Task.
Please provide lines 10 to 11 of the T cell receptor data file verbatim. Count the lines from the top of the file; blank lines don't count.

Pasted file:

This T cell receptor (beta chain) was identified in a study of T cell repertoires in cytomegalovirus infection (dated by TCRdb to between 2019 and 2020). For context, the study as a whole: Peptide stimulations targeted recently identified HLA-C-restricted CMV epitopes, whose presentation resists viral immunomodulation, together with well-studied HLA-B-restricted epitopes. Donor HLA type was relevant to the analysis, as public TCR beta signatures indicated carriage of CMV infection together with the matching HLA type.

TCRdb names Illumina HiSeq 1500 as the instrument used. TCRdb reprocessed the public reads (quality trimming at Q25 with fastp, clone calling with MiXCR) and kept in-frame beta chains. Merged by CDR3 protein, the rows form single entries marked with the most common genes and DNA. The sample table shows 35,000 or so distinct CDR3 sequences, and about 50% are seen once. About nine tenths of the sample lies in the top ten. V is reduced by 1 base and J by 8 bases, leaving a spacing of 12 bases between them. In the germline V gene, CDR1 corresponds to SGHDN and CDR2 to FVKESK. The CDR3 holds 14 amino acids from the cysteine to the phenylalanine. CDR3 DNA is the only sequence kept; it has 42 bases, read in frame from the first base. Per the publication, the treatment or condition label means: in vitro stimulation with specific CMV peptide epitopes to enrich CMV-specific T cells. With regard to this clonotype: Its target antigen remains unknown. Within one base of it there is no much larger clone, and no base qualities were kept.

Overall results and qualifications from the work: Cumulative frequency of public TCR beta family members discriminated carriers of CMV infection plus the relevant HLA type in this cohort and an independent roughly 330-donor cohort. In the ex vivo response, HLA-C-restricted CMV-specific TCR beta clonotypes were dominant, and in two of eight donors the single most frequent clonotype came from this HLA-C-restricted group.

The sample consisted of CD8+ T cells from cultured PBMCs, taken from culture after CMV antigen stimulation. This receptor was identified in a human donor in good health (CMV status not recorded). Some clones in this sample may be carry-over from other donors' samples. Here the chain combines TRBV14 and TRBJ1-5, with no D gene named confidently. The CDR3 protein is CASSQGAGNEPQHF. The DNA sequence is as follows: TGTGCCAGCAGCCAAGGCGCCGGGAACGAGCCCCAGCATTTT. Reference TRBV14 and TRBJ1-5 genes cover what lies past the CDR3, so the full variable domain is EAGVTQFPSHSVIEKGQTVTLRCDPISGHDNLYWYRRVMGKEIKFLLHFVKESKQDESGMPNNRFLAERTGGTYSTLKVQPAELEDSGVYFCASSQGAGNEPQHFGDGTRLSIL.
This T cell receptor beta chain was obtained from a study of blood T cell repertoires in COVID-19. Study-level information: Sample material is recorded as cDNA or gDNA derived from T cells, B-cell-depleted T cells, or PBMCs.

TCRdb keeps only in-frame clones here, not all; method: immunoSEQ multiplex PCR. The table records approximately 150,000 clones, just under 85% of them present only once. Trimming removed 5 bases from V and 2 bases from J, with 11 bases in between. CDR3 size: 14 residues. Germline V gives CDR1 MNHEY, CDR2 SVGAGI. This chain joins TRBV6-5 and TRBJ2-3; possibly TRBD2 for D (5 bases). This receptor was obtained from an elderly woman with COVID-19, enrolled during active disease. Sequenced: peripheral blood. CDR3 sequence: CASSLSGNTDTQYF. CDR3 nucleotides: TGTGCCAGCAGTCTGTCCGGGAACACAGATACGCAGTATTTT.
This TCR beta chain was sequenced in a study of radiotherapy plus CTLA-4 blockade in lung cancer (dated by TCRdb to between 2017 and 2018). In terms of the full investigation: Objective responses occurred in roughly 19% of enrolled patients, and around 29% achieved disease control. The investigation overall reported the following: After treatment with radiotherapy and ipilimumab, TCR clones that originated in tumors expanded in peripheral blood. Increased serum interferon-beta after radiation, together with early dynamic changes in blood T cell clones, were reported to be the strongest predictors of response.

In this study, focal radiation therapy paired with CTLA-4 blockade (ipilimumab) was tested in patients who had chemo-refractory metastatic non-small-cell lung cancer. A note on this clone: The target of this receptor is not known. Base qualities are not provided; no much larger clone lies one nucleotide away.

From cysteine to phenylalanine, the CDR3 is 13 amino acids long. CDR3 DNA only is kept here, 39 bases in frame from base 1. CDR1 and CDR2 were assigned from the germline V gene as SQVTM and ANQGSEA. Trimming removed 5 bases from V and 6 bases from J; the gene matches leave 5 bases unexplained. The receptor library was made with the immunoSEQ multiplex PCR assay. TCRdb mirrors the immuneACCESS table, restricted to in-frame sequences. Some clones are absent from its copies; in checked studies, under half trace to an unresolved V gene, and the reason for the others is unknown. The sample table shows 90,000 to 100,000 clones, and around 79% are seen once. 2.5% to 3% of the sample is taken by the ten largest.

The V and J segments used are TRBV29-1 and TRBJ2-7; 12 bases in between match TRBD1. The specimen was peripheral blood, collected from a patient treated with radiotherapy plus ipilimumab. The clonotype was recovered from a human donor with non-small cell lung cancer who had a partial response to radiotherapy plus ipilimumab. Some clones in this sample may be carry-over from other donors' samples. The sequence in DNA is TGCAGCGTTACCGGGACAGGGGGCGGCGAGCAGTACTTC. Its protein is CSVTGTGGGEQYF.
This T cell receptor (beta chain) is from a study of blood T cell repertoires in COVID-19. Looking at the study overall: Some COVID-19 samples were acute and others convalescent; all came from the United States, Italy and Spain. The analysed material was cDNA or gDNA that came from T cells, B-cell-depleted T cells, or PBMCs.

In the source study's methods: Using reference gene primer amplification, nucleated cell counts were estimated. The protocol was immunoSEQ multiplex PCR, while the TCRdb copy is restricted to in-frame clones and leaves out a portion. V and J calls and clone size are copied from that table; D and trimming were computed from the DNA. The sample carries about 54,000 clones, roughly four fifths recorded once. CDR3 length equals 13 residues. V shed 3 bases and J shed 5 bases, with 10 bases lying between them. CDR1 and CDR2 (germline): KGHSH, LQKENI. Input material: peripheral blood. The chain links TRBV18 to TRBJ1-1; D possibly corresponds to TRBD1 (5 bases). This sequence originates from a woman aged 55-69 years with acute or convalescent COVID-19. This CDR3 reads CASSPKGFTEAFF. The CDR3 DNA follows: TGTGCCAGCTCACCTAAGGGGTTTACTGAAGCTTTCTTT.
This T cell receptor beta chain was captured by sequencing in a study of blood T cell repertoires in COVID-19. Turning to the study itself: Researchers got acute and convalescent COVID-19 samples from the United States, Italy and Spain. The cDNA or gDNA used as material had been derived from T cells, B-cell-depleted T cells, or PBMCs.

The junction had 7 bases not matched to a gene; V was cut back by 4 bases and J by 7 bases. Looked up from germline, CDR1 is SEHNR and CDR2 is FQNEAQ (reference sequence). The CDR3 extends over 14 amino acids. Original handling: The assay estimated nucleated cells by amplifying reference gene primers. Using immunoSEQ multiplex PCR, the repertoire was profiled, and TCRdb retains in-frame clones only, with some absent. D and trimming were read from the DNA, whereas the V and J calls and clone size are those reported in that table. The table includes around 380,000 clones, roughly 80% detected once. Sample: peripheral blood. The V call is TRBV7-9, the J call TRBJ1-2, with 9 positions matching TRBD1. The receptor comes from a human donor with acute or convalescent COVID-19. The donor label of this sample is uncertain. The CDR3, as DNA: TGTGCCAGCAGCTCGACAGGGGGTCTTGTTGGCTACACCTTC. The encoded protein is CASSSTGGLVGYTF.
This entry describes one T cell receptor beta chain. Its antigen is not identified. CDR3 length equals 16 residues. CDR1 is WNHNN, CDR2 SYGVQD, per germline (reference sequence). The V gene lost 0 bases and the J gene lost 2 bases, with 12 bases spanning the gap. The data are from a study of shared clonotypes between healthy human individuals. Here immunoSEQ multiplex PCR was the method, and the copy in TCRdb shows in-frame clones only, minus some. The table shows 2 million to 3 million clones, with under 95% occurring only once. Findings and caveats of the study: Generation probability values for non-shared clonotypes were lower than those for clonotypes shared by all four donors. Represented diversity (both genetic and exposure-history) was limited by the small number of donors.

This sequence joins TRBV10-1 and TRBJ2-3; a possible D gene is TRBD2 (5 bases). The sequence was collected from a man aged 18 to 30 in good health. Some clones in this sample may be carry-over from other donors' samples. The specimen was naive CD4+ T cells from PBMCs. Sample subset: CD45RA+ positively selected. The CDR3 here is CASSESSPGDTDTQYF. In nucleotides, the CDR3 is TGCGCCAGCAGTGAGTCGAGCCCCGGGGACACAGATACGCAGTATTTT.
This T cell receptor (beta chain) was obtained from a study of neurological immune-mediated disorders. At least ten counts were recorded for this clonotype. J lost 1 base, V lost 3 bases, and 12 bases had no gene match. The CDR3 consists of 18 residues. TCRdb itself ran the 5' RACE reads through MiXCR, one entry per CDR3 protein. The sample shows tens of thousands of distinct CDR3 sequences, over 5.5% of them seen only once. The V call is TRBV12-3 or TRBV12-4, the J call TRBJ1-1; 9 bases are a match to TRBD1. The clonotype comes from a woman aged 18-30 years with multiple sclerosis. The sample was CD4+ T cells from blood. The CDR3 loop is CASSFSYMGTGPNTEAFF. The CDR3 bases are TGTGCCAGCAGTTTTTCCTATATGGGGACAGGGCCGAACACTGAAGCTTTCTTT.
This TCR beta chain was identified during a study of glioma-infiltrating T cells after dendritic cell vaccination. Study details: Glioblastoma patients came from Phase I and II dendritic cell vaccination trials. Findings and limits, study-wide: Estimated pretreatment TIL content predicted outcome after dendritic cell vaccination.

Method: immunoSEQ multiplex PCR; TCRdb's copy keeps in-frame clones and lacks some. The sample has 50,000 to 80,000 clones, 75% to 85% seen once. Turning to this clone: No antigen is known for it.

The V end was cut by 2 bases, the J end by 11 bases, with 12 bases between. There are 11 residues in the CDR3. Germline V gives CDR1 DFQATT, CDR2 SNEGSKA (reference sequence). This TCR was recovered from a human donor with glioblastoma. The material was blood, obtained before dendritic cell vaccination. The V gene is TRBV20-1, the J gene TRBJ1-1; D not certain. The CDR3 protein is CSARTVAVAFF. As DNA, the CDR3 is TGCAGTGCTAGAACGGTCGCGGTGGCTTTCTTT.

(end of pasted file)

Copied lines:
The V and J segments used are TRBV29-1 and TRBJ2-7; 12 bases in between match TRBD1. The specimen was peripheral blood, collected from a patient treated with radiotherapy plus ipilimumab. The clonotype was recovered from a human donor with non-small cell lung cancer who had a partial response to radiotherapy plus ipilimumab. Some clones in this sample may be carry-over from other donors' samples. The sequence in DNA is TGCAGCGTTACCGGGACAGGGGGCGGCGAGCAGTACTTC. Its protein is CSVTGTGGGEQYF.
This T cell receptor (beta chain) is from a study of blood T cell repertoires in COVID-19. Looking at the study overall: Some COVID-19 samples were acute and others convalescent; all came from the United States, Italy and Spain. The analysed material was cDNA or gDNA that came from T cells, B-cell-depleted T cells, or PBMCs.